On Fri, 1 Sep 2006 12:55:45 +0100 "Iain Strachan"
>I guess it does. I'm just working through these ideas myself.
>I find the "literal" interpretation to be something that is way too hard
to stomach; namely that everything was perfect and there was no death and
suffering. Then Adam & Eve go and eat a piece of fruit that they were
told not to. As a result God puts the most appalling curse on the whole
of creation, not just Adam and his progeny, and animals start eating each
other and inflicting suffering on each other. I have sympathy with
Darwin, who said:
>I cannot persuade myself that a beneficent and omnipotent God would have
designedly created the Ichneumonidae with the express intention of their
feeding within the living bodies of caterpillars
Iain (and Merv),
This strikes me as an "I'm smarter than God" approach based on "what I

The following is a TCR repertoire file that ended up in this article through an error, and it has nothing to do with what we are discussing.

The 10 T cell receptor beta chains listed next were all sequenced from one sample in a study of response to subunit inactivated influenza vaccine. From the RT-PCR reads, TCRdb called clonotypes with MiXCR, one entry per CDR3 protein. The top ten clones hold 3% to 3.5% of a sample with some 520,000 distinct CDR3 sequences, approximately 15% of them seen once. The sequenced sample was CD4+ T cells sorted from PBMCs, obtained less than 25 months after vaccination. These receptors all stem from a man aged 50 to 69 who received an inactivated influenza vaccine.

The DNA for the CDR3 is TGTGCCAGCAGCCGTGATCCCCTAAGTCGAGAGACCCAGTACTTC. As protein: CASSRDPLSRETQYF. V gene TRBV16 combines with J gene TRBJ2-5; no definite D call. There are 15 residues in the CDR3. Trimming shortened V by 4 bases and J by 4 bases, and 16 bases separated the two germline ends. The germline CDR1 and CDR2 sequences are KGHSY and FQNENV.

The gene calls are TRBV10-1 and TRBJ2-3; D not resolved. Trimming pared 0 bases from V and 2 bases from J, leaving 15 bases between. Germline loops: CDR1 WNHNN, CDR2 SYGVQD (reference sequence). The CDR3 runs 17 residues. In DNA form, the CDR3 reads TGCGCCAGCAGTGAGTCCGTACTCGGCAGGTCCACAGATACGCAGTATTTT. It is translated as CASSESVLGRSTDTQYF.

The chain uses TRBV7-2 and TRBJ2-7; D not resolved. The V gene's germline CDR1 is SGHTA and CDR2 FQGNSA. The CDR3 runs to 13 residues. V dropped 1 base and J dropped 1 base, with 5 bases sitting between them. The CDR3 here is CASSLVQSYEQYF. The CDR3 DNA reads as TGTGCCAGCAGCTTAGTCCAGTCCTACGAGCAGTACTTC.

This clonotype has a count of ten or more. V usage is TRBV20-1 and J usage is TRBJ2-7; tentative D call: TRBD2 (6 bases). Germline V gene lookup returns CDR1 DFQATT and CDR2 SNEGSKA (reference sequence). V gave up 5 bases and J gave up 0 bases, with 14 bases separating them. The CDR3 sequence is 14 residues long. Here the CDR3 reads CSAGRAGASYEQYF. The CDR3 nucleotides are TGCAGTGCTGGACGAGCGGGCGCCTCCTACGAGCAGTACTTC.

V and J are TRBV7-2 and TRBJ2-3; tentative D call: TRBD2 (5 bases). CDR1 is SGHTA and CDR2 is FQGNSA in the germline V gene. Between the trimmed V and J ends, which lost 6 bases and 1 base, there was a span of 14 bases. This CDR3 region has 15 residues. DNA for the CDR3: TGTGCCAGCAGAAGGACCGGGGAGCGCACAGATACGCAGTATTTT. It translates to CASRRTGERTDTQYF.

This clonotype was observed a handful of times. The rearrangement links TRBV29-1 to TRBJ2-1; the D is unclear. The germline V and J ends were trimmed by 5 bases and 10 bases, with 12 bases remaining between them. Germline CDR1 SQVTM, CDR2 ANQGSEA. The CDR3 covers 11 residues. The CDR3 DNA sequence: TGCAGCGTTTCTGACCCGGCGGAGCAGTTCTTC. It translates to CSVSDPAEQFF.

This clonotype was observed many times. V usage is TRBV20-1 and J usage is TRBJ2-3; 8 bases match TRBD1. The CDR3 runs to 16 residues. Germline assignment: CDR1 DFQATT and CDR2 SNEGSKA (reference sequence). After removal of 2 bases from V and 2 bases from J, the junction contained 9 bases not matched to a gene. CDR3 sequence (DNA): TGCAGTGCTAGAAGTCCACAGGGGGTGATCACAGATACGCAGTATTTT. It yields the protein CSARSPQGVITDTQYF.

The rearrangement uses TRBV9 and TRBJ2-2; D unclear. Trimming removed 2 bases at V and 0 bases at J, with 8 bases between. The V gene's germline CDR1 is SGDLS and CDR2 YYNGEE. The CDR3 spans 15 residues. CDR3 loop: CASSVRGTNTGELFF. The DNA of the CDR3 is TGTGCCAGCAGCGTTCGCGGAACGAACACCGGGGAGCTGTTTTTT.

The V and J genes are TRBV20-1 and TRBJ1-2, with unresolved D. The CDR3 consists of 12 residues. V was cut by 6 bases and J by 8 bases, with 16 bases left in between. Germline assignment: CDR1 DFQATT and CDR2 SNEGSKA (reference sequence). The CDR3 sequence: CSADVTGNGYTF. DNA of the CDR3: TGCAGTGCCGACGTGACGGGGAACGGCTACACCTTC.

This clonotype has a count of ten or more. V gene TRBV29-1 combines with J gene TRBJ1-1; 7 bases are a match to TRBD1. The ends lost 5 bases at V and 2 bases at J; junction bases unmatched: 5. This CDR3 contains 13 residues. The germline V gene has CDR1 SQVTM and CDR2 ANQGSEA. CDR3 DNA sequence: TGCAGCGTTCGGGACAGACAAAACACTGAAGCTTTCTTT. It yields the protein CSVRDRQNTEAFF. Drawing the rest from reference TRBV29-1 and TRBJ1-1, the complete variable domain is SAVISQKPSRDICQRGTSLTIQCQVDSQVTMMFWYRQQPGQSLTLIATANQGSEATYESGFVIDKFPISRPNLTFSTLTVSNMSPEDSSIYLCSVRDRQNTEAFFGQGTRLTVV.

don't like is bad and should never be." It also involves an illegitimate
transference, assuming that the caterpillar has the same feeling as
humans do. A little thought, rather than emotional reaction, should
quickly demonstrate that a world with life but without death is an
impossibility, unless it is strictly static.
On the other hand, I might argue in a form parallel to Darwin's that I
find offal offensive, so there should not be any. But it is a necessary
consequence of the nutrition of mammals, so a good God would not have
allowed any in his creation. So our existence has just disproved the
goodness of God, if not his very existence.
It's easy to "fix" something if everything else can be ignored, a human
specialty wonderfully practiced by Vernon and other YECs.
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Received on Fri Sep 1 17:49:11 2006
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